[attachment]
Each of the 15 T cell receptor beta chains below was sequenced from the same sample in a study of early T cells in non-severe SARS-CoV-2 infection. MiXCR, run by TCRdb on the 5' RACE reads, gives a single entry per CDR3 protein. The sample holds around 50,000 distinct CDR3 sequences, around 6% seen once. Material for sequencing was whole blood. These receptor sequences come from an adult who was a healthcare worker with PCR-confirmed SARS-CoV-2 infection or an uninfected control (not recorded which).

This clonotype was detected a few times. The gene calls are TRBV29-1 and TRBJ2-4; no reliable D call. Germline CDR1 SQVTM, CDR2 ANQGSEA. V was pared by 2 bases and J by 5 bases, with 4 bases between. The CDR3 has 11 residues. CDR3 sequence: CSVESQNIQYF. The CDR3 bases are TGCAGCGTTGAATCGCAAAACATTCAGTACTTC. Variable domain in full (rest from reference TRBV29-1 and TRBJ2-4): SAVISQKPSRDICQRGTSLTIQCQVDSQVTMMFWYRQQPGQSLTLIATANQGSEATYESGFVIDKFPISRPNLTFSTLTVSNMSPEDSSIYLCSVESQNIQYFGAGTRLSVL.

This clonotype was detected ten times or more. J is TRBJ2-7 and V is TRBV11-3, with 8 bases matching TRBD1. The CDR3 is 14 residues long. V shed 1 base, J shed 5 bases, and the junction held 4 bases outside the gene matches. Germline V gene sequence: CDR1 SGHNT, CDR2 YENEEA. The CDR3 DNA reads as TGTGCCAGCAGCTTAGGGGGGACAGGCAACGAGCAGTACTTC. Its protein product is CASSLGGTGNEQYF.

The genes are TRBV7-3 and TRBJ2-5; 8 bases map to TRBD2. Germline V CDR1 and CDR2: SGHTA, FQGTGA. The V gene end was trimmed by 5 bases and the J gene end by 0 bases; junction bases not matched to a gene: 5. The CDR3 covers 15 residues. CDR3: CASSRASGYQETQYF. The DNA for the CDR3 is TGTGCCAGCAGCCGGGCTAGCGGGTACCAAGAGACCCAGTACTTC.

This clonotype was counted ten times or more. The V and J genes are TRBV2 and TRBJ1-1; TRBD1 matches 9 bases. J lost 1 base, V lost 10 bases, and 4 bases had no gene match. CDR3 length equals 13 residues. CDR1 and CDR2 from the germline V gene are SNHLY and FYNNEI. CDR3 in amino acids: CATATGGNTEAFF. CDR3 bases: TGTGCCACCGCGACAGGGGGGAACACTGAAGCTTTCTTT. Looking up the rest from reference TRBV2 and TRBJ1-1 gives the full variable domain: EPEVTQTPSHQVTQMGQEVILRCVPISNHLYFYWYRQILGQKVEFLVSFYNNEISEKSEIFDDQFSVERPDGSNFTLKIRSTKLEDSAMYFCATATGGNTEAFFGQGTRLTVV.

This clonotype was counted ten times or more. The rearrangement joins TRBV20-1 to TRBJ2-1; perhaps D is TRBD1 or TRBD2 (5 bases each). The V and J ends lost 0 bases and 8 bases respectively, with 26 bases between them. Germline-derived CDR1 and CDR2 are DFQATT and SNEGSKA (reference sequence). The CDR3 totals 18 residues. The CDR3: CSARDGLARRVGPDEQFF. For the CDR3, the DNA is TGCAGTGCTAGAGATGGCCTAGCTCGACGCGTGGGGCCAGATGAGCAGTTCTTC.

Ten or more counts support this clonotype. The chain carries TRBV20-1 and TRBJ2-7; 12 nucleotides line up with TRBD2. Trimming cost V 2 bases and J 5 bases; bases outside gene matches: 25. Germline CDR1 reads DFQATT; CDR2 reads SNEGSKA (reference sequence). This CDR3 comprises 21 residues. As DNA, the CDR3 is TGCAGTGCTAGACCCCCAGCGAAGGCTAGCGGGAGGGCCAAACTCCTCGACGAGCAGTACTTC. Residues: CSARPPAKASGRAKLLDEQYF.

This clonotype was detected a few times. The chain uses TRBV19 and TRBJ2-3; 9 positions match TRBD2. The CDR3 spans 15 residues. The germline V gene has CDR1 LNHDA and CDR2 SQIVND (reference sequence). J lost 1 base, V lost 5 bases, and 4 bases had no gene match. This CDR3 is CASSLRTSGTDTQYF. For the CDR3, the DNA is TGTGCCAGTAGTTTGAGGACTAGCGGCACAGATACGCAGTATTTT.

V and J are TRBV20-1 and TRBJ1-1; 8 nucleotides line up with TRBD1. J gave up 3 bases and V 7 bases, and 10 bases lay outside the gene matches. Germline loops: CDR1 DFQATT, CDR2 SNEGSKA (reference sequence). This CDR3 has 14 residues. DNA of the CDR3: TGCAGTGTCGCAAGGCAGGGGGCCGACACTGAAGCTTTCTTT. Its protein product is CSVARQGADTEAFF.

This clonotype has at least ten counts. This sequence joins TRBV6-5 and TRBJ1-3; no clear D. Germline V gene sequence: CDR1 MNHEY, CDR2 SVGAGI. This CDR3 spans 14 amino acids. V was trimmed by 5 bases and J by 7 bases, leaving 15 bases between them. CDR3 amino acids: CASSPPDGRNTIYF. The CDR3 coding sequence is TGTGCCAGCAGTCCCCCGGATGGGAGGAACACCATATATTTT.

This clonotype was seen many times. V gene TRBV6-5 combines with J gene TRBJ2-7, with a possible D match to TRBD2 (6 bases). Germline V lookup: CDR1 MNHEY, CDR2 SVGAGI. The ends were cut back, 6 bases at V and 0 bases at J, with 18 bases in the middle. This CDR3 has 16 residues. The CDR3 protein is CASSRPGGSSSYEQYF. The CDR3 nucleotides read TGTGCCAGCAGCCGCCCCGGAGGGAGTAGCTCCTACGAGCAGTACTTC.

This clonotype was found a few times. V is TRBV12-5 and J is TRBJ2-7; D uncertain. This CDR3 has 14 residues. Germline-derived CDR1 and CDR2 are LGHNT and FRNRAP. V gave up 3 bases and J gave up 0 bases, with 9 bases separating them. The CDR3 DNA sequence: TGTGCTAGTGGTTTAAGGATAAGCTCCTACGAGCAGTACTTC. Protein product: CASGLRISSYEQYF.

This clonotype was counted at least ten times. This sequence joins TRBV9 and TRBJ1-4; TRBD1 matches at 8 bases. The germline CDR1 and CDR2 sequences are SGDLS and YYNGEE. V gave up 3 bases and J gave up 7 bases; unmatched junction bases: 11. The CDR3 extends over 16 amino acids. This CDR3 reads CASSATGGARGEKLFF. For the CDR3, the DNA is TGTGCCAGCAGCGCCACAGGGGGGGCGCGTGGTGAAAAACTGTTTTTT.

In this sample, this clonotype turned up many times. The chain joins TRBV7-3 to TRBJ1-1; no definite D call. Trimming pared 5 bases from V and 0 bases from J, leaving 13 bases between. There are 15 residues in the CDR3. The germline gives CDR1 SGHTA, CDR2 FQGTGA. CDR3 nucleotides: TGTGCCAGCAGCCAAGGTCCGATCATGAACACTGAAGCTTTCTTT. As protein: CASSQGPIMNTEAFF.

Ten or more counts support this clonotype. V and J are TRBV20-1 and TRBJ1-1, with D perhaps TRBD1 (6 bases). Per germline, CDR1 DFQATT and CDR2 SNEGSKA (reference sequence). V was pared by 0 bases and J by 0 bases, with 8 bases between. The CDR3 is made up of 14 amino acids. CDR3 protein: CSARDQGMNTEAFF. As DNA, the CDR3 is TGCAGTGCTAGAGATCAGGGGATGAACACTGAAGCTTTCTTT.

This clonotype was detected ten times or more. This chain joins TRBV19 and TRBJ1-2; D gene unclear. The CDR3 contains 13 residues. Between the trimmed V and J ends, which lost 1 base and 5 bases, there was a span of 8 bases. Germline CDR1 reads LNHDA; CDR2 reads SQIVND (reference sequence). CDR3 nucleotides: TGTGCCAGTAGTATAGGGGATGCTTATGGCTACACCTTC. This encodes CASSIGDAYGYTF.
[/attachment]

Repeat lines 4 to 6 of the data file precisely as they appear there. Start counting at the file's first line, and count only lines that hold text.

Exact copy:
The genes are TRBV7-3 and TRBJ2-5; 8 bases map to TRBD2. Germline V CDR1 and CDR2: SGHTA, FQGTGA. The V gene end was trimmed by 5 bases and the J gene end by 0 bases; junction bases not matched to a gene: 5. The CDR3 covers 15 residues. CDR3: CASSRASGYQETQYF. The DNA for the CDR3 is TGTGCCAGCAGCCGGGCTAGCGGGTACCAAGAGACCCAGTACTTC.

This clonotype was counted ten times or more. The V and J genes are TRBV2 and TRBJ1-1; TRBD1 matches 9 bases. J lost 1 base, V lost 10 bases, and 4 bases had no gene match. CDR3 length equals 13 residues. CDR1 and CDR2 from the germline V gene are SNHLY and FYNNEI. CDR3 in amino acids: CATATGGNTEAFF. CDR3 bases: TGTGCCACCGCGACAGGGGGGAACACTGAAGCTTTCTTT. Looking up the rest from reference TRBV2 and TRBJ1-1 gives the full variable domain: EPEVTQTPSHQVTQMGQEVILRCVPISNHLYFYWYRQILGQKVEFLVSFYNNEISEKSEIFDDQFSVERPDGSNFTLKIRSTKLEDSAMYFCATATGGNTEAFFGQGTRLTVV.

This clonotype was counted ten times or more. The rearrangement joins TRBV20-1 to TRBJ2-1; perhaps D is TRBD1 or TRBD2 (5 bases each). The V and J ends lost 0 bases and 8 bases respectively, with 26 bases between them. Germline-derived CDR1 and CDR2 are DFQATT and SNEGSKA (reference sequence). The CDR3 totals 18 residues. The CDR3: CSARDGLARRVGPDEQFF. For the CDR3, the DNA is TGCAGTGCTAGAGATGGCCTAGCTCGACGCGTGGGGCCAGATGAGCAGTTCTTC.